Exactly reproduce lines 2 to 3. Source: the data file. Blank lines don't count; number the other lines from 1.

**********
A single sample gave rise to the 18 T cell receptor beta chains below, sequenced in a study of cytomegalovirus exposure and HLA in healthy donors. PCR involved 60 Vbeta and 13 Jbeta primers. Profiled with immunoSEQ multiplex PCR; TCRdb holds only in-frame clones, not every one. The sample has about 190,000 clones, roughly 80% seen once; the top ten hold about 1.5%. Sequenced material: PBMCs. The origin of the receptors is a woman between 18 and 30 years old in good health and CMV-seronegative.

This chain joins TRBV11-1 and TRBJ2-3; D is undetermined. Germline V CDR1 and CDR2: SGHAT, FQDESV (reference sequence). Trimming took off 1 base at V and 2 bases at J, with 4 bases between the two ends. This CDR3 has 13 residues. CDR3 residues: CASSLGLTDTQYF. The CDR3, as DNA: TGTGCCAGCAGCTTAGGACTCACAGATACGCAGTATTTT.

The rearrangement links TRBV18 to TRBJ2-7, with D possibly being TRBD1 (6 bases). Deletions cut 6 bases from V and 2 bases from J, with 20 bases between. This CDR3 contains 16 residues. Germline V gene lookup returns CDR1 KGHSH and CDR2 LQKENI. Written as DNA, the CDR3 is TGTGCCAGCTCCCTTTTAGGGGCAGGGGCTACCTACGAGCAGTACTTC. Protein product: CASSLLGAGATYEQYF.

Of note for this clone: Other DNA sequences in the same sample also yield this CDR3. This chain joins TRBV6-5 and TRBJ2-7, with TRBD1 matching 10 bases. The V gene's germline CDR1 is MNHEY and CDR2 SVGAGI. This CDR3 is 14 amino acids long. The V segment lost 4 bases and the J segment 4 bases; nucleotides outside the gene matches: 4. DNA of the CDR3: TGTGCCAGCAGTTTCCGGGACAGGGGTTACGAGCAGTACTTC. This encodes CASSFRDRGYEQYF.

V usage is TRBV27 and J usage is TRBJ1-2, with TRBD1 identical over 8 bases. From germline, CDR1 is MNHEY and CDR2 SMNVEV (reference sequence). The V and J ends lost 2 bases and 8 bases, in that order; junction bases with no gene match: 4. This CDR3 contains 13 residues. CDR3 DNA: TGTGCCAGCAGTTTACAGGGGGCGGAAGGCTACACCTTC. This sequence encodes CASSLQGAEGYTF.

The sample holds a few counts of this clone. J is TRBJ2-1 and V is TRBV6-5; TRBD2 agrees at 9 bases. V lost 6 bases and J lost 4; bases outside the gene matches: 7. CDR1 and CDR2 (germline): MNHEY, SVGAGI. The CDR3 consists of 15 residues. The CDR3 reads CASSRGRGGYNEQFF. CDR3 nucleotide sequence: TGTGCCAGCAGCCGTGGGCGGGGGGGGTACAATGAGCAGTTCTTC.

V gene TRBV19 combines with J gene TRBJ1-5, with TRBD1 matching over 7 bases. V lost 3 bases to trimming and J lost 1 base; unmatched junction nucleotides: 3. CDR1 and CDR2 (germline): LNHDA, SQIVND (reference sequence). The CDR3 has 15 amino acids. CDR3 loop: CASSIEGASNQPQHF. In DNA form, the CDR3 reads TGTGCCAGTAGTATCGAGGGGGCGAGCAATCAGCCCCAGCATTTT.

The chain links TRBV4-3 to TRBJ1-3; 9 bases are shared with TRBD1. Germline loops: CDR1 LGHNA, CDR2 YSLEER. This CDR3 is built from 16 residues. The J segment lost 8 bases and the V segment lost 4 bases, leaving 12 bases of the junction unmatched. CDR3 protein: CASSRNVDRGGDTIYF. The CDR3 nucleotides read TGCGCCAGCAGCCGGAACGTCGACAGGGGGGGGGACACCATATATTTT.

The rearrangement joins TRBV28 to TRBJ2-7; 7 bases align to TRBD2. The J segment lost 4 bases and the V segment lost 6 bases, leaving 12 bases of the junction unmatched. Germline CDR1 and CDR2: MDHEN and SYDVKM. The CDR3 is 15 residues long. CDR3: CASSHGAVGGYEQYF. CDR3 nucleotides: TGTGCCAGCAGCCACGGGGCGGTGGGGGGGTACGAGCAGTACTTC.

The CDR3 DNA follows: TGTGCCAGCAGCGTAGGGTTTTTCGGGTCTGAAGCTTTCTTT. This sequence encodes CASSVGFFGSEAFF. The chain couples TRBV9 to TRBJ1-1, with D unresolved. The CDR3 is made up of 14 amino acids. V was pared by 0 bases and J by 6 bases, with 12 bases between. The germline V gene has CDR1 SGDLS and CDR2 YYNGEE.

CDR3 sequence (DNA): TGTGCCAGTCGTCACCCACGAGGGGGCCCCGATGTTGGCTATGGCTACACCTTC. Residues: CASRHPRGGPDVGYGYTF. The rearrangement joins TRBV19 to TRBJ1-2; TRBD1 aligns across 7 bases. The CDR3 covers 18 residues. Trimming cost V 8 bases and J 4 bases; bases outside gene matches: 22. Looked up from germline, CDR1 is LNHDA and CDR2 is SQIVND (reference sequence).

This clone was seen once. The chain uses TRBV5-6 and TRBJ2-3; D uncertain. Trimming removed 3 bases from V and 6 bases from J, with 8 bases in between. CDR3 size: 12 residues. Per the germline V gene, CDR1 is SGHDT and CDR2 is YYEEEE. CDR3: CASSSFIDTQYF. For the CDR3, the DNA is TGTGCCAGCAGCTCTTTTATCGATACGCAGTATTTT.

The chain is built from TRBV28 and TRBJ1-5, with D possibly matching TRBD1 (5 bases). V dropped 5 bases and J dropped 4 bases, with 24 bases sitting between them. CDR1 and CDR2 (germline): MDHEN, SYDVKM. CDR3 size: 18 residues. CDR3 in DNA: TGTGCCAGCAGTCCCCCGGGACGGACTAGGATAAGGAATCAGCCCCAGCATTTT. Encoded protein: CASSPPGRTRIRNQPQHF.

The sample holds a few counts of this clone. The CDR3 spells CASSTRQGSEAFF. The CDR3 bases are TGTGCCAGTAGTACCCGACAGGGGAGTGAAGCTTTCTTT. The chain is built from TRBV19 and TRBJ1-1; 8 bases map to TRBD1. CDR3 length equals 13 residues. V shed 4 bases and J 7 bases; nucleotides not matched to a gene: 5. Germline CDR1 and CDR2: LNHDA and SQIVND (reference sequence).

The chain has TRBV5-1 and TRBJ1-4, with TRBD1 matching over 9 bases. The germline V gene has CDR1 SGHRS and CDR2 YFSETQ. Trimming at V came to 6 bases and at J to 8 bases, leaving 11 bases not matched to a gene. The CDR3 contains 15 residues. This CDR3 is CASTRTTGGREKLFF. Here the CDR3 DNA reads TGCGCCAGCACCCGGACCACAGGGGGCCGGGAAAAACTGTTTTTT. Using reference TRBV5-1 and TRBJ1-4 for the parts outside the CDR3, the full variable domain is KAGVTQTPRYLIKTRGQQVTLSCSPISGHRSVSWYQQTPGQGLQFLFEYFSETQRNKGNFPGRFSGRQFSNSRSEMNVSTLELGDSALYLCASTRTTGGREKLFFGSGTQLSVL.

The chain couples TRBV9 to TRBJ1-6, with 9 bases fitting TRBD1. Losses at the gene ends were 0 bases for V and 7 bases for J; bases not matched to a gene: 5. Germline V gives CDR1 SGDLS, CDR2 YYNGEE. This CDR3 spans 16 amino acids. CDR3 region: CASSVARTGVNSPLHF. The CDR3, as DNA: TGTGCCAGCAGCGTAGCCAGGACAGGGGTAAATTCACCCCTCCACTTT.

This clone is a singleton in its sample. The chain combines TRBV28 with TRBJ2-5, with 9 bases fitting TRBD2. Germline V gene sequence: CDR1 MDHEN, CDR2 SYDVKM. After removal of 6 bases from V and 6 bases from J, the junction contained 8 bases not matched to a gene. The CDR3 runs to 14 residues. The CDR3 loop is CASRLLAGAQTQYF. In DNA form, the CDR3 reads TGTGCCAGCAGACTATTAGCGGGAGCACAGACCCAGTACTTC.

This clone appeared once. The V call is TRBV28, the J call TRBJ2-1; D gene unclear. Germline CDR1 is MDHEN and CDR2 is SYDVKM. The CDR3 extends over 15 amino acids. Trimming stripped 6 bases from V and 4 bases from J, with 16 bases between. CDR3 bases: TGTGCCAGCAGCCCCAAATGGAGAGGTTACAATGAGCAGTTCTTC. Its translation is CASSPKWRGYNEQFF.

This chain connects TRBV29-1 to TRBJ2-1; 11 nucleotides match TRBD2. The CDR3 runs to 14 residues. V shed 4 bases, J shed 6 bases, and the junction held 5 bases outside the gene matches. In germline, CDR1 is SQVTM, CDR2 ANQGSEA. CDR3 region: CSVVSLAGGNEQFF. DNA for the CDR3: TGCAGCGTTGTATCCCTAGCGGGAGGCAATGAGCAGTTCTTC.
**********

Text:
This chain joins TRBV11-1 and TRBJ2-3; D is undetermined. Germline V CDR1 and CDR2: SGHAT, FQDESV (reference sequence). Trimming took off 1 base at V and 2 bases at J, with 4 bases between the two ends. This CDR3 has 13 residues. CDR3 residues: CASSLGLTDTQYF. The CDR3, as DNA: TGTGCCAGCAGCTTAGGACTCACAGATACGCAGTATTTT.

The rearrangement links TRBV18 to TRBJ2-7, with D possibly being TRBD1 (6 bases). Deletions cut 6 bases from V and 2 bases from J, with 20 bases between. This CDR3 contains 16 residues. Germline V gene lookup returns CDR1 KGHSH and CDR2 LQKENI. Written as DNA, the CDR3 is TGTGCCAGCTCCCTTTTAGGGGCAGGGGCTACCTACGAGCAGTACTTC. Protein product: CASSLLGAGATYEQYF.